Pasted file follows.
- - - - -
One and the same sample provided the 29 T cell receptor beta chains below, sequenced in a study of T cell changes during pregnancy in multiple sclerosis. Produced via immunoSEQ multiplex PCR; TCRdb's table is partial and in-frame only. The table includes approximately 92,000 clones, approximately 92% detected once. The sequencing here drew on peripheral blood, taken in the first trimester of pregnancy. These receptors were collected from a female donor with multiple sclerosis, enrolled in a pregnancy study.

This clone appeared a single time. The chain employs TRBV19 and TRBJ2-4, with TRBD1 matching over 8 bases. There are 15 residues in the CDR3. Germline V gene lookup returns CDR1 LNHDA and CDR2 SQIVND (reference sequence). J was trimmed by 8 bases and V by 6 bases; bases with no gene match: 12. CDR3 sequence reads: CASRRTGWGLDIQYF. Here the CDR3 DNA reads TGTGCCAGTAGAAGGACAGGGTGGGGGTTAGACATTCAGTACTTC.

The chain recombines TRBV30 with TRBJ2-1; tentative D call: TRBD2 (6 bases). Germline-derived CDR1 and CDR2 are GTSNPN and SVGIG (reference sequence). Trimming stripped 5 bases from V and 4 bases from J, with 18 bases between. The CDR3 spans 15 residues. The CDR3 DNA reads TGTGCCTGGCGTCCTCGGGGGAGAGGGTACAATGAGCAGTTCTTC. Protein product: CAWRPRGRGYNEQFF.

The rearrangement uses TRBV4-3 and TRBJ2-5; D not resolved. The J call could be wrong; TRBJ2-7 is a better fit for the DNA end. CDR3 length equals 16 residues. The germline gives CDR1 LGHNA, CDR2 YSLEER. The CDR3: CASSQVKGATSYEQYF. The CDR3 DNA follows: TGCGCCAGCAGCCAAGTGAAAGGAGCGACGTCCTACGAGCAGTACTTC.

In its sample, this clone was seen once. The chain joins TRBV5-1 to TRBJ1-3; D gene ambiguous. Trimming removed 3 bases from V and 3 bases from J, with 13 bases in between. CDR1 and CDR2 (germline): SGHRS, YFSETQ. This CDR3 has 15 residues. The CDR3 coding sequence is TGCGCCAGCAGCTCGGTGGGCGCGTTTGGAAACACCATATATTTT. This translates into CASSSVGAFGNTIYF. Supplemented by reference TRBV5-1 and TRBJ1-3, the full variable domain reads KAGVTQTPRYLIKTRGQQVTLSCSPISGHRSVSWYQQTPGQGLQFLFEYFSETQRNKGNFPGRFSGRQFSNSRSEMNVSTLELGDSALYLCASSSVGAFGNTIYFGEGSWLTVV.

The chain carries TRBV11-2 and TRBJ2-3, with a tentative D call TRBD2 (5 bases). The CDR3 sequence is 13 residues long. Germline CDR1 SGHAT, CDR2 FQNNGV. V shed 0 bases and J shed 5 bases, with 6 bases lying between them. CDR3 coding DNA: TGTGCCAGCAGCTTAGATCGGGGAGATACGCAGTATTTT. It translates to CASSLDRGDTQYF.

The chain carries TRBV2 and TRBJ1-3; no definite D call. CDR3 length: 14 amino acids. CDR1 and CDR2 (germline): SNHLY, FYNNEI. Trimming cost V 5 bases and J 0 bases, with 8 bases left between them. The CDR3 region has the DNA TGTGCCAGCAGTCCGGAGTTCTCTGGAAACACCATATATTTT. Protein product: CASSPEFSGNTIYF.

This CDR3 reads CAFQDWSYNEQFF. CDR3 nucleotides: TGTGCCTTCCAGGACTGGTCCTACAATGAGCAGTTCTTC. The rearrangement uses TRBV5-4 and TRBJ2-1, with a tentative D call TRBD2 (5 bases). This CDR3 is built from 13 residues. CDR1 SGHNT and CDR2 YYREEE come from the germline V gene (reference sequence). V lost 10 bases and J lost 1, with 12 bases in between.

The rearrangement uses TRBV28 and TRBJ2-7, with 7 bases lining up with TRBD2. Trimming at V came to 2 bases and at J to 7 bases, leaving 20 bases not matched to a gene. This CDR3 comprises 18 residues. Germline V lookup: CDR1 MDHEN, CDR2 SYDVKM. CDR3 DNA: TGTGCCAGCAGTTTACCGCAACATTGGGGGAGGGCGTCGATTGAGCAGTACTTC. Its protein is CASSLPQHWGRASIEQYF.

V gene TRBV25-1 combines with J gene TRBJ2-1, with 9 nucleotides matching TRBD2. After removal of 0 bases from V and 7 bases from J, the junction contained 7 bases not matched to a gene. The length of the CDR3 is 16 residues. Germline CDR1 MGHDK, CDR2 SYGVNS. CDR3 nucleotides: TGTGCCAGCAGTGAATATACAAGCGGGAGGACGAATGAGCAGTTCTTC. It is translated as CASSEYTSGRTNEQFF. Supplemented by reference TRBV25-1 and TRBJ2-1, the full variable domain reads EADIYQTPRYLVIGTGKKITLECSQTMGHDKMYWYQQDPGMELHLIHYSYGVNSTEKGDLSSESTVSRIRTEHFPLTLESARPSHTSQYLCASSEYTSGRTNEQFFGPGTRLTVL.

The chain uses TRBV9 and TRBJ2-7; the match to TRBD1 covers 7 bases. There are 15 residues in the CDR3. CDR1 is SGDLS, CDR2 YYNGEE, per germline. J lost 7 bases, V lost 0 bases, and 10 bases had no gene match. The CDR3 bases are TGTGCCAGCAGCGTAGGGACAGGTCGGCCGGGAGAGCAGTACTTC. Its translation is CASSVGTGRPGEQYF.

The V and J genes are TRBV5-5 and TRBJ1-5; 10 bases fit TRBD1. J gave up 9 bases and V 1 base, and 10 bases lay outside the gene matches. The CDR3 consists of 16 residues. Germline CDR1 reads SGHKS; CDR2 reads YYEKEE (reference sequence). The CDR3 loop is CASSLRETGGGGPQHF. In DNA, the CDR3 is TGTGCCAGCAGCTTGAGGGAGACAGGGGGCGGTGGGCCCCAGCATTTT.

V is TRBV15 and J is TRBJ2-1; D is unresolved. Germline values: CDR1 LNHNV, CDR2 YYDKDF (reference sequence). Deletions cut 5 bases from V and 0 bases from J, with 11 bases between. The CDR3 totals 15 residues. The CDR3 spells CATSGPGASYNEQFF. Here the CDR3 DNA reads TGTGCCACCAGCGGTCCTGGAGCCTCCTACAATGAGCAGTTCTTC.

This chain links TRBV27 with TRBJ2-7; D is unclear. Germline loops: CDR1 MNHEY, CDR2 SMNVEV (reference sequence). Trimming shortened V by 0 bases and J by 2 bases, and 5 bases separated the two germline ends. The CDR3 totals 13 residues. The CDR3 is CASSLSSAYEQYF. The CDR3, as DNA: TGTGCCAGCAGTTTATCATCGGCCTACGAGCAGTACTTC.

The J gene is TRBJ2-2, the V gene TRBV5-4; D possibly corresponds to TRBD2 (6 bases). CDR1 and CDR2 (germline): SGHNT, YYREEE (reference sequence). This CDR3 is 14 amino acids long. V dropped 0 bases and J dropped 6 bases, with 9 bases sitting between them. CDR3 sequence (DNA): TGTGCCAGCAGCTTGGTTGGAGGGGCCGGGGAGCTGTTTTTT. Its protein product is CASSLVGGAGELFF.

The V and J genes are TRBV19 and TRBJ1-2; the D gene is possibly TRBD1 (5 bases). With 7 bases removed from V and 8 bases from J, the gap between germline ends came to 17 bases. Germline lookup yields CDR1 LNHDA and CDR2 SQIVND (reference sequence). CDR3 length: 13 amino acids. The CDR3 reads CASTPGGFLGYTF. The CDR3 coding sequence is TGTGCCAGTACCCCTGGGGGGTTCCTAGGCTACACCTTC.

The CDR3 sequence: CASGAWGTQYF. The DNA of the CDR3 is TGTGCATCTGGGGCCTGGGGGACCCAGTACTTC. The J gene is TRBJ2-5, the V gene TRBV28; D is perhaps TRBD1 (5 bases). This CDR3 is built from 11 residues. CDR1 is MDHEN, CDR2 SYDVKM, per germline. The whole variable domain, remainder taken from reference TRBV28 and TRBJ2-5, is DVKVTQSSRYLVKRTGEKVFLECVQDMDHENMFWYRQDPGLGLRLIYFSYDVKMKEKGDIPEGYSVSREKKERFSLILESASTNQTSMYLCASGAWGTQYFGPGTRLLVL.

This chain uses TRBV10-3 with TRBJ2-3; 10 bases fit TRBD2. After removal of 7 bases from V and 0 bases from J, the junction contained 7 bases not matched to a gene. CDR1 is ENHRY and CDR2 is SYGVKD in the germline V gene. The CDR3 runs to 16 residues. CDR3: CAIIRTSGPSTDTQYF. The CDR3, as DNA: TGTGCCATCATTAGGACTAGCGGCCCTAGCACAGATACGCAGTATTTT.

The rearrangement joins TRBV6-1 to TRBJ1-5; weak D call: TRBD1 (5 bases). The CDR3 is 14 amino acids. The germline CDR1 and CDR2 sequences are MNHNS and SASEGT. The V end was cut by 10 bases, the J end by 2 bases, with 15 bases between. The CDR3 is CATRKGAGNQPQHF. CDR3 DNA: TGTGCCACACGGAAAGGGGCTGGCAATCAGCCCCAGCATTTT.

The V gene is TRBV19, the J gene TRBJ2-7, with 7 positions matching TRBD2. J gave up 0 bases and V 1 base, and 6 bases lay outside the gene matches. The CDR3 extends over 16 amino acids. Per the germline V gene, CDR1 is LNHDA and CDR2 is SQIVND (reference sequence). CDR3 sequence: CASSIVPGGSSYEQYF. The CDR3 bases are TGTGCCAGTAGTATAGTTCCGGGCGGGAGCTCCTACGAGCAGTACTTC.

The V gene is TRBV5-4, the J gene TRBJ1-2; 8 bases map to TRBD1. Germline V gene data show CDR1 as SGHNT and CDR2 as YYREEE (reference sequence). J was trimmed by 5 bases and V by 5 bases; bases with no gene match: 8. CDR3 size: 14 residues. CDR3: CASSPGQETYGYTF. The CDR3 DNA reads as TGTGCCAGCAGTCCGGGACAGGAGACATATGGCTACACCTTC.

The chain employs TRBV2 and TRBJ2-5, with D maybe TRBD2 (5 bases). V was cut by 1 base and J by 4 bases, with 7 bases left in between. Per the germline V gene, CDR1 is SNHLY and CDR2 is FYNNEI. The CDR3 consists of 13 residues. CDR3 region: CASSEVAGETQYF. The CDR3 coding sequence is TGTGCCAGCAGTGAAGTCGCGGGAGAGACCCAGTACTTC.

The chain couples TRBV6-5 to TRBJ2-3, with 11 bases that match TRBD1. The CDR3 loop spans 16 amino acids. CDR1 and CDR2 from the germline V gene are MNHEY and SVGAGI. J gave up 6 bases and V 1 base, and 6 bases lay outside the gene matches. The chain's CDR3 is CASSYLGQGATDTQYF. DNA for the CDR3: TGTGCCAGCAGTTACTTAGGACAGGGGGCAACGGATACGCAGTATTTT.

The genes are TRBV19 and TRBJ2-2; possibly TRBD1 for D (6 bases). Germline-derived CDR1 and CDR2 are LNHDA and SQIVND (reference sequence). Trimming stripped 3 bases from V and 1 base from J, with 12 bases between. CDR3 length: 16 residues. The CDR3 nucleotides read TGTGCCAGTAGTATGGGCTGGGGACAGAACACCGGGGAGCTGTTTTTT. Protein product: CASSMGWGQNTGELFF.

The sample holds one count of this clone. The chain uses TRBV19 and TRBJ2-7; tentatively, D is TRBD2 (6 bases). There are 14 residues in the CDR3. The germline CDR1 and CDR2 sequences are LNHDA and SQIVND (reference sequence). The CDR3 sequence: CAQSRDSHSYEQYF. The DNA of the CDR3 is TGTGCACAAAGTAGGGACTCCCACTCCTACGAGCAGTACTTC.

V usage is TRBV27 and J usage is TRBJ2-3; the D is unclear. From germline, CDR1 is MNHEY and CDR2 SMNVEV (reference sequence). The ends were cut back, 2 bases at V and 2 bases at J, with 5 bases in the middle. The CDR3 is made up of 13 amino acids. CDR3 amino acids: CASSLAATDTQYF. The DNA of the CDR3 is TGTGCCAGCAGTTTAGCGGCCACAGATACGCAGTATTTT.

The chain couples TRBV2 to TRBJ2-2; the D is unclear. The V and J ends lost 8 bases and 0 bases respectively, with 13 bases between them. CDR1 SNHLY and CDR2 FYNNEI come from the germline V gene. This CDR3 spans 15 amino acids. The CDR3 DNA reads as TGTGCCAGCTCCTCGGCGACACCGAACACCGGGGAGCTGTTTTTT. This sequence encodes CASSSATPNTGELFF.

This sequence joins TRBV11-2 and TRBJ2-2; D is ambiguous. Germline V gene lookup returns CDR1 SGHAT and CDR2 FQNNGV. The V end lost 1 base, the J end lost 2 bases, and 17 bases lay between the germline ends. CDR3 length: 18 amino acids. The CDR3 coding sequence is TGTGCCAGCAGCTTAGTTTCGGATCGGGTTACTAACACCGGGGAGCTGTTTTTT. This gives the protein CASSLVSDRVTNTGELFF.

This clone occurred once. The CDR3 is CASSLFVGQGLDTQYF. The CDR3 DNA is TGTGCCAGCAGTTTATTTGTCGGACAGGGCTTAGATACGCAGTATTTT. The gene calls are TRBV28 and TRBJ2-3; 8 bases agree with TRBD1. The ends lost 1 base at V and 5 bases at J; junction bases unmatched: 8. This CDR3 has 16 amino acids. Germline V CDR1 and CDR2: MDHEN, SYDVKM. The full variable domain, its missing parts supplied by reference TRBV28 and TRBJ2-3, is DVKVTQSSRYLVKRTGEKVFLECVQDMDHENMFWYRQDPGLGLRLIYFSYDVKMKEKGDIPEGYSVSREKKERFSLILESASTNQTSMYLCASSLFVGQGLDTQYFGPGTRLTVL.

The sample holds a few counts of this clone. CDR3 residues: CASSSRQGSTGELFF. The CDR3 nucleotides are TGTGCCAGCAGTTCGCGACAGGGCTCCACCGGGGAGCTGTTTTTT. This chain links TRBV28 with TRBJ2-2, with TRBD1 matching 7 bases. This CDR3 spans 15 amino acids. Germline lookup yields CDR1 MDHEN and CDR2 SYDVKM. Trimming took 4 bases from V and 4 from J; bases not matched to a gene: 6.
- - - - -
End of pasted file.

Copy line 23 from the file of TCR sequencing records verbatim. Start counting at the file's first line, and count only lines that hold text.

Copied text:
The chain couples TRBV6-5 to TRBJ2-3, with 11 bases that match TRBD1. The CDR3 loop spans 16 amino acids. CDR1 and CDR2 from the germline V gene are MNHEY and SVGAGI. J gave up 6 bases and V 1 base, and 6 bases lay outside the gene matches. The chain's CDR3 is CASSYLGQGATDTQYF. DNA for the CDR3: TGTGCCAGCAGTTACTTAGGACAGGGGGCAACGGATACGCAGTATTTT.